Poor Kate Middleton. In the royal tradition of artistic and literary representation, what defines her at this moment in time? The creepy feature on her wardrobe statistics in February’s Vogue? Or Paul Emsley’s even creepier official portrait revealed last week?
Emsley’s Vaseline lens ‘Gaussian girl’ take on the future consort would have been appropriate had she the complexion of Doris Day, whose preference for the blurred lens was renowned. The fact we all know that Kate’s skin is like butter, her eyes sparkly, and demeanour jollier than her hockey stick makes her first official portrait instantly bewildering. Just imagine, though, if we didn’t know any of those things.
Traditionally, we have viewed royal portraits as spy-glasses into past monarchs’ characters. We look searchingly at a painting to discern clues about the sitter’s personality, which we assume worked its way naturally into the canvas. It’s a fair assumption insofar as portraiture normally requires sitter and artist to spend hours in one another’s company.
If we look at Kate’s portrait in the way we do Hans Holbein’s iconic portrait of Henry VIII, we might be inclined to see in her steely eyes and contorted mouth a hard and calculating woman who refused to emerge from behind a smoke screen. At present, there’s no adequate and parallel literary portrait to counter that picture. But even if there was, would a literary or artistic portrait be more persuasive?
Richard III makes an interesting case study. His literary and artistic portraits will soon be compared to the archaeological portrait afforded by the discovery of his skeleton in a Leicester car park last year (confirmation pending, but extremely likely). We’ll find that all three are drastically at odds.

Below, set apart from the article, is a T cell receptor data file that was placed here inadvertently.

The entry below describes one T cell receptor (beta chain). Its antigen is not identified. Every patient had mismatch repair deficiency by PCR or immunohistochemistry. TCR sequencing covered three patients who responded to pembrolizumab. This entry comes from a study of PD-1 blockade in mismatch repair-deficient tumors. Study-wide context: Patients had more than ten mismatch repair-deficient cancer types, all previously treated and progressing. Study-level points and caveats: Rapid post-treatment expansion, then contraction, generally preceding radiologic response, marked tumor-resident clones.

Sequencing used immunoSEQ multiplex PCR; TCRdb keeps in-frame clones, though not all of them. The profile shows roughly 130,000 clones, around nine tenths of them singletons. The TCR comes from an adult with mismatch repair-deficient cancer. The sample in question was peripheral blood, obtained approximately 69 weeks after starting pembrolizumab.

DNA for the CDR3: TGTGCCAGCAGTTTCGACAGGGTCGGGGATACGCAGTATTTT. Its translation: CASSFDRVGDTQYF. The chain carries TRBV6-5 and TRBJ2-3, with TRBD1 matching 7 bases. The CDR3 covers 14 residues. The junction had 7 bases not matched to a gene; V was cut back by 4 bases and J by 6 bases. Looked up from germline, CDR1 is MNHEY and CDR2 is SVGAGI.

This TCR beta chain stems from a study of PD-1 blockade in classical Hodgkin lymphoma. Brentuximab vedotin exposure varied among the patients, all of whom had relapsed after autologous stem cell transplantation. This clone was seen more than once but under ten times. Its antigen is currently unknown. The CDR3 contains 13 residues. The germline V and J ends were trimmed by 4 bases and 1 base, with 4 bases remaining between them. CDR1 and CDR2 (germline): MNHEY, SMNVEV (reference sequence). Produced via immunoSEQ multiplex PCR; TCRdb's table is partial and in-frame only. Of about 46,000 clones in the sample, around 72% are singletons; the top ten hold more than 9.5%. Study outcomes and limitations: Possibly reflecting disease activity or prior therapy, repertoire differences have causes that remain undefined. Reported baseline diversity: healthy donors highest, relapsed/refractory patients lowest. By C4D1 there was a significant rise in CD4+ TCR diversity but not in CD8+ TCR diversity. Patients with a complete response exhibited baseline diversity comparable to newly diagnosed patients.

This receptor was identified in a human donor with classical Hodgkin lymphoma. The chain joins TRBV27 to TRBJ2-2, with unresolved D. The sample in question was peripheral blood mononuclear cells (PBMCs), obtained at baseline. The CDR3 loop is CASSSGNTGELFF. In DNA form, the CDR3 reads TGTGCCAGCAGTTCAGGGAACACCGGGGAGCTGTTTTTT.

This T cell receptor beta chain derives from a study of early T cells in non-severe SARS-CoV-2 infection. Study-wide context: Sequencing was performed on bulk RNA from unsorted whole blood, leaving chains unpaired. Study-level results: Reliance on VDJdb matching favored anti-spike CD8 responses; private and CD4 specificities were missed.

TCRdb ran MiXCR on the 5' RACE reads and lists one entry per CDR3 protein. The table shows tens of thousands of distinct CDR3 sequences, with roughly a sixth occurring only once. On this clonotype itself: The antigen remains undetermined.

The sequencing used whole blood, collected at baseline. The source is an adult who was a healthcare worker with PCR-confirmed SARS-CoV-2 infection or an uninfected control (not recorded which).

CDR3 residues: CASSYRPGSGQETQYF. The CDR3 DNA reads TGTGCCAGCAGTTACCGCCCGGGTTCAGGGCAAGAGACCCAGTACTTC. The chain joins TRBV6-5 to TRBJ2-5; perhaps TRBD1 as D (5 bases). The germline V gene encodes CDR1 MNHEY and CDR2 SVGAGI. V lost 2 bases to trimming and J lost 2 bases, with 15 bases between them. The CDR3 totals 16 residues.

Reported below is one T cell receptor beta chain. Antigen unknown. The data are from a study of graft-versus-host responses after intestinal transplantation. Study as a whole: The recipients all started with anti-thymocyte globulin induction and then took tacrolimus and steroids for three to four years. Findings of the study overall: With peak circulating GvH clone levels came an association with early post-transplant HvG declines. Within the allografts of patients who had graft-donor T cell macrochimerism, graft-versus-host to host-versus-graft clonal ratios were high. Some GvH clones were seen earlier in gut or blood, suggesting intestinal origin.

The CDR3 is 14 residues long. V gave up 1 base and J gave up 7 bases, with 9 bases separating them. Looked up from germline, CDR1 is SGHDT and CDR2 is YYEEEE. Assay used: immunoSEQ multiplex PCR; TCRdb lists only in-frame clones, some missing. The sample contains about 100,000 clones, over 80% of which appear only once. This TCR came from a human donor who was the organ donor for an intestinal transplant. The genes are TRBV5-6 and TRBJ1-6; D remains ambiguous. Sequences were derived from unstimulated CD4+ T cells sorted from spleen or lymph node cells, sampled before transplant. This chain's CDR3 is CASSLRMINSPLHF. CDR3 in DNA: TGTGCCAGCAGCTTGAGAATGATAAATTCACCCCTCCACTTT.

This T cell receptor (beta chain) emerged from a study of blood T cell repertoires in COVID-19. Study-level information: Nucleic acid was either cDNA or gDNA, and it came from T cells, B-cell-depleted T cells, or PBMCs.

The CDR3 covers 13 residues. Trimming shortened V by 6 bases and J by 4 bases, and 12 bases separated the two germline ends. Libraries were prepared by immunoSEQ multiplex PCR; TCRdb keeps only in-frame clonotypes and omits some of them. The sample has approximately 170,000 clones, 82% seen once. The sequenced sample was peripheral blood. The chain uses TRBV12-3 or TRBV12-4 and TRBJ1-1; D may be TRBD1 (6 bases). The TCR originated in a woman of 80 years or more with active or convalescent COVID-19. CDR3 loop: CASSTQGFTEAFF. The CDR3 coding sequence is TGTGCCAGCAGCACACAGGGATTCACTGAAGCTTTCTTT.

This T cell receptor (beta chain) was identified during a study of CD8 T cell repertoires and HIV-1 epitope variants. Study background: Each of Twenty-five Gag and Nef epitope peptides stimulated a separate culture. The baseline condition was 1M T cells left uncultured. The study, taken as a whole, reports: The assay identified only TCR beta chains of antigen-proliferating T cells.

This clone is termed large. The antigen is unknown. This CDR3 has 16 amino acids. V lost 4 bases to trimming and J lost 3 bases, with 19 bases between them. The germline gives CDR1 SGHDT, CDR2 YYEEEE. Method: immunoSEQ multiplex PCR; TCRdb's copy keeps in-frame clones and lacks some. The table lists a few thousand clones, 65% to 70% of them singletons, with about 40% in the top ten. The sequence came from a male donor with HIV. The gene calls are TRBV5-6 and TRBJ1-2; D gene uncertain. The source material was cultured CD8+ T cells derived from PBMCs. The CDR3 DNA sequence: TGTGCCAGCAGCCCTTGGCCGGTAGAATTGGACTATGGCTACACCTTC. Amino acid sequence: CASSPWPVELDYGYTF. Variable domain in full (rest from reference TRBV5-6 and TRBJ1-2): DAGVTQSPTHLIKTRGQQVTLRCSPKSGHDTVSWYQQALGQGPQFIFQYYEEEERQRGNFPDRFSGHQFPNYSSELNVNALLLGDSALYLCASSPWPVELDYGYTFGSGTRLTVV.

The portrait of the late, medieval king that hangs, like Kate’s, in the National Portrait Gallery, is relatively sympathetic. His face is kind, and handsome. Until the skeleton with surprisingly mild curvature of the spine was found, posterity preferred to imagine him in the words of Thomas More and Shakespeare, who associated his outer appearance with his inner appearance, as sadly humans always have, and always will: ‘curtail’d of this fair proportion,/Cheated of feature by dissembling nature,/Deform’d, unfinish’d, sent before my time/Into this breathing world…’ Regardless of its chances at accuracy, the power of the literary portrait superseded the artistic portrait.
Fortunately for Kate, whose beauty will help protect her from any such slurs, a penetratingly powerful literary portrait – less biography than snapshot – to counter Emsley’s painting won’t be hard to produce.
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